When I went off to graduate school at the tender, early age of 52, I really wasn’t sure what I wanted to do. I felt that if I learned more about education, then I could be a better arts educator and/or make my program stronger. What I realized, once I started taking my graduate studies core classes, was that it would take a lifetime that I didn’t have to explore the wealth of possibilities, and that I would have to quickly narrow my choices about what I hoped to accomplish.
The thing was, I didn’t set out to go to graduate school; it was just something I settled on, when I realized that a continued life of performing in my tour with Teatro Milagro was having a profound effect on my arthritis. It was time to bring in some new talent, and I would need the skills to train the new talent. Also, I wanted my team to be able to really know their material inside and out, not just regurgitate what we told them, so that they too would become teachers. This all sounded like an easy plan, but when you layer the need for everyone involved to be bilingual, then you’ve added another layer of complication. That leads you to think—was keeping the program bilingual really necessary?
So many teachers and other artists have asked, “Why bilingual?”, because it was how I wanted to share Latino culture through language, my personal mission as an Artistic Director. Then the old lightbulb exploded and for two years of graduate school I started (and continue) to work on my case study. Working in two counties and several schools, I have set out to quantitatively measure the percentage of higher comprehensive learning from students who have participated in one of our bilingual arts-integrated residencies. It has been exciting research for a data nerd because it is a unique study. I really thought California would have had it all figured out, but no hard data study there, nor in New York. I had to piecemeal it together: studies in arts integration, studies in bilingual integration, and all the other forms of both in between—for example, arts-learning does not necessarily imply arts-integrated.
After I graduated—which cost a LOT of money, my husband, who co-founded our non-profit, likes to remind me—I had to figure out FAST what I was going to do with all this information I had trapped in my reports and studies. So, I did what any scholar would do: I set-out to put it together in a book, a workbook of sorts, for teachers to use in their classrooms. The workbooks are quite great when we are able to get them into teacher’s hands, but I have discovered that even though we have made a super, easy to follow format, most teachers still appreciate the hands-on approach, where we come into the classroom and we do it together. I guess theatre still has that small aura of mystery around it, that convinces some they might not have the talent needed to give it a try. In the schools where we have taught, teachers are more than happy to carry on from there.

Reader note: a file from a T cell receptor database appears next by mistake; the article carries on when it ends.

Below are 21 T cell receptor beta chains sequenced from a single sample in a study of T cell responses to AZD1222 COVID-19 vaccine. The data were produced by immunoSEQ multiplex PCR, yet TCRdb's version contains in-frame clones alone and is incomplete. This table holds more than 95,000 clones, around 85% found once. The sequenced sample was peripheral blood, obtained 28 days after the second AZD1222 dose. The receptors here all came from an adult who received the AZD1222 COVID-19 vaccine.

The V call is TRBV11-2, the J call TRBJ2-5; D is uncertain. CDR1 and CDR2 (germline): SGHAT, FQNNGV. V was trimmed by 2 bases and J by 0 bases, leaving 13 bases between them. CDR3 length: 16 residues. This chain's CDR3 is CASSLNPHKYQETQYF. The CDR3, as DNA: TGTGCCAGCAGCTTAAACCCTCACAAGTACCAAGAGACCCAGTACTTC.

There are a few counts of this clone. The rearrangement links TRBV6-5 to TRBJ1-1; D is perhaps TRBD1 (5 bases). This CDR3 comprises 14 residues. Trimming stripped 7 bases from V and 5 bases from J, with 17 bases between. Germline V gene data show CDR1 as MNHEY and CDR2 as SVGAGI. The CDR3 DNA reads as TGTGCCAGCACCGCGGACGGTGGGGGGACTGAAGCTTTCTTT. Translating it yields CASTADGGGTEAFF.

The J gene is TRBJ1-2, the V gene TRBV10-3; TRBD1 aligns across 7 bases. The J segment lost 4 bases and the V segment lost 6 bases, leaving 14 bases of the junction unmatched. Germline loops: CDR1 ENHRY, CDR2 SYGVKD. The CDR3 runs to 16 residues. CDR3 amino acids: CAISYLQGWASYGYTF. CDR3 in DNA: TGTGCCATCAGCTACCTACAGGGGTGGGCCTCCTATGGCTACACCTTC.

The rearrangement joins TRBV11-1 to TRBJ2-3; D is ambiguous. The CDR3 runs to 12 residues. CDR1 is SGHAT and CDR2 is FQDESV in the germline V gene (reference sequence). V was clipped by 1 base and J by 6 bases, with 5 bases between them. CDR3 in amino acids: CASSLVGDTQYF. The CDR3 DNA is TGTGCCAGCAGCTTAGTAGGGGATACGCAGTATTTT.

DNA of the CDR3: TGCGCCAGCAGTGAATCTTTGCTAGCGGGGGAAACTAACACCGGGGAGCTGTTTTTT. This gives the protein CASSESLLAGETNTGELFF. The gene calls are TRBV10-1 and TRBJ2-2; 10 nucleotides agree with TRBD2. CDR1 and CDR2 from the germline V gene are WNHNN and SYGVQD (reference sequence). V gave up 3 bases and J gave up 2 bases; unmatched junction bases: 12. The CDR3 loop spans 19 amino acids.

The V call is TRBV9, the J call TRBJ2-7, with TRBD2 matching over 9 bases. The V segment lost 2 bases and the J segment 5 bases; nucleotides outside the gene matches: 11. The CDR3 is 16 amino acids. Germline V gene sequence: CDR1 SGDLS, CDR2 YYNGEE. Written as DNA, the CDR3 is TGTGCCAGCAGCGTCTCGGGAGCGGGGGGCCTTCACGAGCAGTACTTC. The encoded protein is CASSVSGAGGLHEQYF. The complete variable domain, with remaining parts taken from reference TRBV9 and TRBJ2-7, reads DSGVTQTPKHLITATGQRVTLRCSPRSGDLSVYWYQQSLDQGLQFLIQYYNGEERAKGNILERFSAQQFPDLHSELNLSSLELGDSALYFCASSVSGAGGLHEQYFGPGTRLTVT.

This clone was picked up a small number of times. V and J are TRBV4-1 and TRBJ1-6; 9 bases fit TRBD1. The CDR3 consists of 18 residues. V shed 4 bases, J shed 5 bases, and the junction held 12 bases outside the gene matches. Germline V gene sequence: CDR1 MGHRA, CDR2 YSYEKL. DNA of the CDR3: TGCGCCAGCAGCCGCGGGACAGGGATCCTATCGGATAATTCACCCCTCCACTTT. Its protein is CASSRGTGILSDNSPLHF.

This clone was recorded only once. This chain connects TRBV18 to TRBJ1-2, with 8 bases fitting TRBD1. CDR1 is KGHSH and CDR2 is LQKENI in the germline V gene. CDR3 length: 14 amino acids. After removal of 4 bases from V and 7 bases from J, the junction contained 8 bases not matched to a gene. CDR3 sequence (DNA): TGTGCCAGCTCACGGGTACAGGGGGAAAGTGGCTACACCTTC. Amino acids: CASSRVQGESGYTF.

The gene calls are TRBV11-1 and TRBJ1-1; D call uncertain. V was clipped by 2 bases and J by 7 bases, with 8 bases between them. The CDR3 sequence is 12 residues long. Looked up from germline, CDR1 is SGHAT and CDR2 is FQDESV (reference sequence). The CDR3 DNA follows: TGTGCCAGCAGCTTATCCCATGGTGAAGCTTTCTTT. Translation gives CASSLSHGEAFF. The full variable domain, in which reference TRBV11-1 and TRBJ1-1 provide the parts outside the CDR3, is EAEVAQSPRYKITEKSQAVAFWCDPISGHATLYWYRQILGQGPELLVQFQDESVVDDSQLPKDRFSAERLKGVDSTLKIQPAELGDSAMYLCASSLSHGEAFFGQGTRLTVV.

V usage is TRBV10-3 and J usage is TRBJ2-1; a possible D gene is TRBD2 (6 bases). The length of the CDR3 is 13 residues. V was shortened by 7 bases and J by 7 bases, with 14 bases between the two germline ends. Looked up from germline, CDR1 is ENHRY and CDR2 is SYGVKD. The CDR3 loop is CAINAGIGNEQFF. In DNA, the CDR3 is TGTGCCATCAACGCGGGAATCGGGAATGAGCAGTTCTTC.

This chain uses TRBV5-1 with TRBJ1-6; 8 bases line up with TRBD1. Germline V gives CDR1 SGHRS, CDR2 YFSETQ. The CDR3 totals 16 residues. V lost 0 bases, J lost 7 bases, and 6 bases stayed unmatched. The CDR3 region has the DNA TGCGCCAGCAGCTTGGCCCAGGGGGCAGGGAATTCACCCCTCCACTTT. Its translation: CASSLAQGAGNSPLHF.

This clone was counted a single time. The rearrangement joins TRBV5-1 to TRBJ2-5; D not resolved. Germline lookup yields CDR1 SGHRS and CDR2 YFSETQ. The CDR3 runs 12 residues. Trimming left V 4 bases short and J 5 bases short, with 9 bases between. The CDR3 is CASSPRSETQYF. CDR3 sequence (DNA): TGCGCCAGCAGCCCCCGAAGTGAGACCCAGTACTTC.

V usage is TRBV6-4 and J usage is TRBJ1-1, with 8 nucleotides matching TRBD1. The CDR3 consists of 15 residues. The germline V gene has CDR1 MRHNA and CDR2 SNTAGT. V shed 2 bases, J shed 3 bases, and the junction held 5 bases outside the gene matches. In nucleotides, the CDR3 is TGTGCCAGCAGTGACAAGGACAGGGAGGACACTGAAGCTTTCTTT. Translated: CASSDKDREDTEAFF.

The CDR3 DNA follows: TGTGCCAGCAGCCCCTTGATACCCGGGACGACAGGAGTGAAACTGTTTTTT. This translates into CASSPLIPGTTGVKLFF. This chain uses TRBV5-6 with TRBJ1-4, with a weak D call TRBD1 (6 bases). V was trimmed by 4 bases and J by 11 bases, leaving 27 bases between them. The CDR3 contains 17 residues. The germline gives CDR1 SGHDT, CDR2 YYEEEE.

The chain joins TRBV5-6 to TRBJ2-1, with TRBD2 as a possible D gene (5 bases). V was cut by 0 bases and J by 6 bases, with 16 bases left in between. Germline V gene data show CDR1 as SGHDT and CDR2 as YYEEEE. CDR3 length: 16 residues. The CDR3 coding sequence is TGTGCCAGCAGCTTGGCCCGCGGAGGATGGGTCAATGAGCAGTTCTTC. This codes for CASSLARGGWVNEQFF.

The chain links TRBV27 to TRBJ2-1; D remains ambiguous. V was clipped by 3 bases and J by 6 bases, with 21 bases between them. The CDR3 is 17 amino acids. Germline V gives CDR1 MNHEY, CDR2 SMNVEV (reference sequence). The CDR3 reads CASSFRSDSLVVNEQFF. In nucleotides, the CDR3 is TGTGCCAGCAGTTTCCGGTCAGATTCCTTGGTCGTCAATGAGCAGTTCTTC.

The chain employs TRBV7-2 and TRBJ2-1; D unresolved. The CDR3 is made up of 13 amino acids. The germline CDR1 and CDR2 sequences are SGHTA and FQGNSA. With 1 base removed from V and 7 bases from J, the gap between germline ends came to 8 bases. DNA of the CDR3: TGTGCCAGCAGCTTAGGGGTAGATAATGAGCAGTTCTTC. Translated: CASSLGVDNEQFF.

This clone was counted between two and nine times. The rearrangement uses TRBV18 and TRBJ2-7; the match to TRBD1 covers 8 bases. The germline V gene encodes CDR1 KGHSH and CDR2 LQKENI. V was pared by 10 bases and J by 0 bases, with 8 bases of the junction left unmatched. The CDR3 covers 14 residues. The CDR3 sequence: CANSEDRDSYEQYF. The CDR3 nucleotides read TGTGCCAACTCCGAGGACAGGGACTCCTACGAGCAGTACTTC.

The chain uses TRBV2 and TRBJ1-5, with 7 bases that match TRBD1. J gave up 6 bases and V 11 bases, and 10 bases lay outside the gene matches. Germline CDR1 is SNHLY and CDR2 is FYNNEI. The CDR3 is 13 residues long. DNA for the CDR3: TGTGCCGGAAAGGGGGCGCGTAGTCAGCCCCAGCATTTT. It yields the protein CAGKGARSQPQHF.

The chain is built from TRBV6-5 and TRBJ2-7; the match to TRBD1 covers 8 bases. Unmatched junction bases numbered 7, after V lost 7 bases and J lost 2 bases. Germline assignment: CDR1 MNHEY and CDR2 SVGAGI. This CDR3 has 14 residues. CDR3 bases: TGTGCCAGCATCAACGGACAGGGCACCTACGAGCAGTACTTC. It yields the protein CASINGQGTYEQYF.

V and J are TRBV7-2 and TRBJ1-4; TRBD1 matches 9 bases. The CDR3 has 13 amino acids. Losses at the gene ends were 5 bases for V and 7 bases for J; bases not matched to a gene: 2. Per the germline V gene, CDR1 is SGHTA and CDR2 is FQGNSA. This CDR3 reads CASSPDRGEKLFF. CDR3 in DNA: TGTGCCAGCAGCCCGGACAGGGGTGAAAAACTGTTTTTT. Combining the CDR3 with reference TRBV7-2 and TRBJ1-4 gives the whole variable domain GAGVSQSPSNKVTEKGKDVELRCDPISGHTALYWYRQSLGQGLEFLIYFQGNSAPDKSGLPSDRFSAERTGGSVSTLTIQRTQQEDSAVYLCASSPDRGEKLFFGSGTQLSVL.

Now that I have realized all my hopes and dreams about theatre and education, what now, you ask? Some people ask me if I miss being on the stage, but I say that teaching one class is like putting on a show, and that’s my joy. Besides, my actors are so busy now, I don’t think I could keep up! In March alone, the touring company did eleven performances of three different plays, taught a residency in Southern Oregon and flew to Connecticut for a few performances. I guess having a unique program makes us popular. But we as educators all wonder, what do the students gain from the experience?
Lately, Milagro’s teaching artists have been exploring boundaries of gender orientation, sexuality, and identity. Lead teaching artist Ajai Terrzas Tripathi uses the technique of metaphor to comment on societal issues of intersectionality and ask “how we break from the binary to embrace identities that are contradicting.” Themes are introduced by students, and then are utilized as foundations for the students to develop skits facilitated by the actors. Teaching artist Justin Charles emphasizes that theatre is “...a piece of fiction that exposes reality.”
Students are prepared by the actors through the scene-making process, but students produce the work and create the conversations, often using a form of “Spanglish” to facilitate the bilingual dialog. Milagro frequently works with English language learners, and the code-switching creates a comfort zone for the participants. Many themes introduced by students focus on gun violence, bullying, social media, sexism, and identity. Students, through the storytelling workshops, exploit the concerns, explore the themes, and expose societal injustice. One student reported: “I enjoyed being pushed quickly out of my comfort box.”
Milagro’s workshops are often paired with a performance. Experiences with college students vary from those with high school students; college students tend to connect to the text, while high school students see themselves in the characters. Milagro’s teaching artists play multiple roles in the current touring production of Bi-, characters that explore a range of power dynamics and reveal how characters can be multi-layered. Overall, students across the board have found the performances of Bi- to be enjoyable, and the workshops to be a unique and needed. One student expressed: “I learned from this experience that there is so much more work we can accomplish through collaboration and putting ourselves out there.”